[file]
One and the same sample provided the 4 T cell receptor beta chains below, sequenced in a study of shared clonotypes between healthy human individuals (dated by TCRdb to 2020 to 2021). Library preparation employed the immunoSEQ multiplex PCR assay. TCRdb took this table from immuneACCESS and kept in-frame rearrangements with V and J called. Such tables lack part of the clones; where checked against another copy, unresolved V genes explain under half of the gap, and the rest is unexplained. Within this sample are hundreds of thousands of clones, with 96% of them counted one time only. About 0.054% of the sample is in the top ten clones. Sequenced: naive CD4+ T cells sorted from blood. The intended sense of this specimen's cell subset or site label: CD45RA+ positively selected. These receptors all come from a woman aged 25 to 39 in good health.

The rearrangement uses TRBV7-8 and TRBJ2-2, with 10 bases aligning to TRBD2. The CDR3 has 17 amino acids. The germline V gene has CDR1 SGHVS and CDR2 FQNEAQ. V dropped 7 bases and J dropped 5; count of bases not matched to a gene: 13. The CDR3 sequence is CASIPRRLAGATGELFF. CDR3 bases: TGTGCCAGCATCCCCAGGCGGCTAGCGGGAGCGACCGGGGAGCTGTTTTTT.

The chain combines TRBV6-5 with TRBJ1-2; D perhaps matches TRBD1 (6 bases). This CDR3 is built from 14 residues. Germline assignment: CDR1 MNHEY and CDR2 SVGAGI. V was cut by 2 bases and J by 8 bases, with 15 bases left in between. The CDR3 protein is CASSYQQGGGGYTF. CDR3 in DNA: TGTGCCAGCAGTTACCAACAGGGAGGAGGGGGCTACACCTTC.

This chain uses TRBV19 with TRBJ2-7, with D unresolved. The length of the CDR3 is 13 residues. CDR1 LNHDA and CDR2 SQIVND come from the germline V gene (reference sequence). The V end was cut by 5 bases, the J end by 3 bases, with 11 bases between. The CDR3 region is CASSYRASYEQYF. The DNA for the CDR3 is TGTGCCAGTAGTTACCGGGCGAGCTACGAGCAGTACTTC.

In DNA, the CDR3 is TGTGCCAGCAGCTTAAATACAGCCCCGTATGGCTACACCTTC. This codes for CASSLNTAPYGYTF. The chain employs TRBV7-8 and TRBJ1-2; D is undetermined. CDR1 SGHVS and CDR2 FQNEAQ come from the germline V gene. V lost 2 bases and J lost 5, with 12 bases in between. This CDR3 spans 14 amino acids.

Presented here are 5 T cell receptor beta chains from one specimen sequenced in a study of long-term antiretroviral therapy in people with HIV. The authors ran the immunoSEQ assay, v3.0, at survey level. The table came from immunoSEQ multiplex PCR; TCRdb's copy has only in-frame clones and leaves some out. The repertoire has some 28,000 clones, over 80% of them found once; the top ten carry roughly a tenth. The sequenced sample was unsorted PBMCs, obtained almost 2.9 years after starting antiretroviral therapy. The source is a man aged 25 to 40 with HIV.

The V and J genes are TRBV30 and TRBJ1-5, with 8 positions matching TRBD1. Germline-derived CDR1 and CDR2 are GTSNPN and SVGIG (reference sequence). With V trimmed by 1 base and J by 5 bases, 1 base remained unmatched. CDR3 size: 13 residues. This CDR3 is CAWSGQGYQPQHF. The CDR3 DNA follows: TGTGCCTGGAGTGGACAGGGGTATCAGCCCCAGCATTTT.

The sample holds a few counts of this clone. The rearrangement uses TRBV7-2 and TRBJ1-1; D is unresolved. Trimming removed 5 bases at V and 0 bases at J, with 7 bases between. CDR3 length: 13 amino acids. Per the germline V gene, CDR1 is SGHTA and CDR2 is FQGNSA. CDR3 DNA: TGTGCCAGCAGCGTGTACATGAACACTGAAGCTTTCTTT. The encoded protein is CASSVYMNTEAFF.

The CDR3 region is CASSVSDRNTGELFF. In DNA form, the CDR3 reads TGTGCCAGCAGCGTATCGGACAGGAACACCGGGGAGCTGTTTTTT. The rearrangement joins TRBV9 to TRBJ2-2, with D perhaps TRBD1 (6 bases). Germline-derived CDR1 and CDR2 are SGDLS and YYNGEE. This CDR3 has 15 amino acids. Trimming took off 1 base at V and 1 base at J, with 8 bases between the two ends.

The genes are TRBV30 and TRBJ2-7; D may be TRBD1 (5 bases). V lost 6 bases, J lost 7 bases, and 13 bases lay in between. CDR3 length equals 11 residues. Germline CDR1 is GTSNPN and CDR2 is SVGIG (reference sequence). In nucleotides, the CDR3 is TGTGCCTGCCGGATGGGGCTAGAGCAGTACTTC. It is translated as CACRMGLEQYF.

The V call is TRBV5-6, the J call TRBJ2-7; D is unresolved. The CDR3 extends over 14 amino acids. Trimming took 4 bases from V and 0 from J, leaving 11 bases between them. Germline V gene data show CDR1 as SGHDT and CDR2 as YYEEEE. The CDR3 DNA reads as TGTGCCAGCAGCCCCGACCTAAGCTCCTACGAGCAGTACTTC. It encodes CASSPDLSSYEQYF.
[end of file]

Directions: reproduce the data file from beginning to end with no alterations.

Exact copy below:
One and the same sample provided the 4 T cell receptor beta chains below, sequenced in a study of shared clonotypes between healthy human individuals (dated by TCRdb to 2020 to 2021). Library preparation employed the immunoSEQ multiplex PCR assay. TCRdb took this table from immuneACCESS and kept in-frame rearrangements with V and J called. Such tables lack part of the clones; where checked against another copy, unresolved V genes explain under half of the gap, and the rest is unexplained. Within this sample are hundreds of thousands of clones, with 96% of them counted one time only. About 0.054% of the sample is in the top ten clones. Sequenced: naive CD4+ T cells sorted from blood. The intended sense of this specimen's cell subset or site label: CD45RA+ positively selected. These receptors all come from a woman aged 25 to 39 in good health.

The rearrangement uses TRBV7-8 and TRBJ2-2, with 10 bases aligning to TRBD2. The CDR3 has 17 amino acids. The germline V gene has CDR1 SGHVS and CDR2 FQNEAQ. V dropped 7 bases and J dropped 5; count of bases not matched to a gene: 13. The CDR3 sequence is CASIPRRLAGATGELFF. CDR3 bases: TGTGCCAGCATCCCCAGGCGGCTAGCGGGAGCGACCGGGGAGCTGTTTTTT.

The chain combines TRBV6-5 with TRBJ1-2; D perhaps matches TRBD1 (6 bases). This CDR3 is built from 14 residues. Germline assignment: CDR1 MNHEY and CDR2 SVGAGI. V was cut by 2 bases and J by 8 bases, with 15 bases left in between. The CDR3 protein is CASSYQQGGGGYTF. CDR3 in DNA: TGTGCCAGCAGTTACCAACAGGGAGGAGGGGGCTACACCTTC.

This chain uses TRBV19 with TRBJ2-7, with D unresolved. The length of the CDR3 is 13 residues. CDR1 LNHDA and CDR2 SQIVND come from the germline V gene (reference sequence). The V end was cut by 5 bases, the J end by 3 bases, with 11 bases between. The CDR3 region is CASSYRASYEQYF. The DNA for the CDR3 is TGTGCCAGTAGTTACCGGGCGAGCTACGAGCAGTACTTC.

In DNA, the CDR3 is TGTGCCAGCAGCTTAAATACAGCCCCGTATGGCTACACCTTC. This codes for CASSLNTAPYGYTF. The chain employs TRBV7-8 and TRBJ1-2; D is undetermined. CDR1 SGHVS and CDR2 FQNEAQ come from the germline V gene. V lost 2 bases and J lost 5, with 12 bases in between. This CDR3 spans 14 amino acids.

Presented here are 5 T cell receptor beta chains from one specimen sequenced in a study of long-term antiretroviral therapy in people with HIV. The authors ran the immunoSEQ assay, v3.0, at survey level. The table came from immunoSEQ multiplex PCR; TCRdb's copy has only in-frame clones and leaves some out. The repertoire has some 28,000 clones, over 80% of them found once; the top ten carry roughly a tenth. The sequenced sample was unsorted PBMCs, obtained almost 2.9 years after starting antiretroviral therapy. The source is a man aged 25 to 40 with HIV.

The V and J genes are TRBV30 and TRBJ1-5, with 8 positions matching TRBD1. Germline-derived CDR1 and CDR2 are GTSNPN and SVGIG (reference sequence). With V trimmed by 1 base and J by 5 bases, 1 base remained unmatched. CDR3 size: 13 residues. This CDR3 is CAWSGQGYQPQHF. The CDR3 DNA follows: TGTGCCTGGAGTGGACAGGGGTATCAGCCCCAGCATTTT.

The sample holds a few counts of this clone. The rearrangement uses TRBV7-2 and TRBJ1-1; D is unresolved. Trimming removed 5 bases at V and 0 bases at J, with 7 bases between. CDR3 length: 13 amino acids. Per the germline V gene, CDR1 is SGHTA and CDR2 is FQGNSA. CDR3 DNA: TGTGCCAGCAGCGTGTACATGAACACTGAAGCTTTCTTT. The encoded protein is CASSVYMNTEAFF.

The CDR3 region is CASSVSDRNTGELFF. In DNA form, the CDR3 reads TGTGCCAGCAGCGTATCGGACAGGAACACCGGGGAGCTGTTTTTT. The rearrangement joins TRBV9 to TRBJ2-2, with D perhaps TRBD1 (6 bases). Germline-derived CDR1 and CDR2 are SGDLS and YYNGEE. This CDR3 has 15 amino acids. Trimming took off 1 base at V and 1 base at J, with 8 bases between the two ends.

The genes are TRBV30 and TRBJ2-7; D may be TRBD1 (5 bases). V lost 6 bases, J lost 7 bases, and 13 bases lay in between. CDR3 length equals 11 residues. Germline CDR1 is GTSNPN and CDR2 is SVGIG (reference sequence). In nucleotides, the CDR3 is TGTGCCTGCCGGATGGGGCTAGAGCAGTACTTC. It is translated as CACRMGLEQYF.

The V call is TRBV5-6, the J call TRBJ2-7; D is unresolved. The CDR3 extends over 14 amino acids. Trimming took 4 bases from V and 0 from J, leaving 11 bases between them. Germline V gene data show CDR1 as SGHDT and CDR2 as YYEEEE. The CDR3 DNA reads as TGTGCCAGCAGCCCCGACCTAAGCTCCTACGAGCAGTACTTC. It encodes CASSPDLSSYEQYF.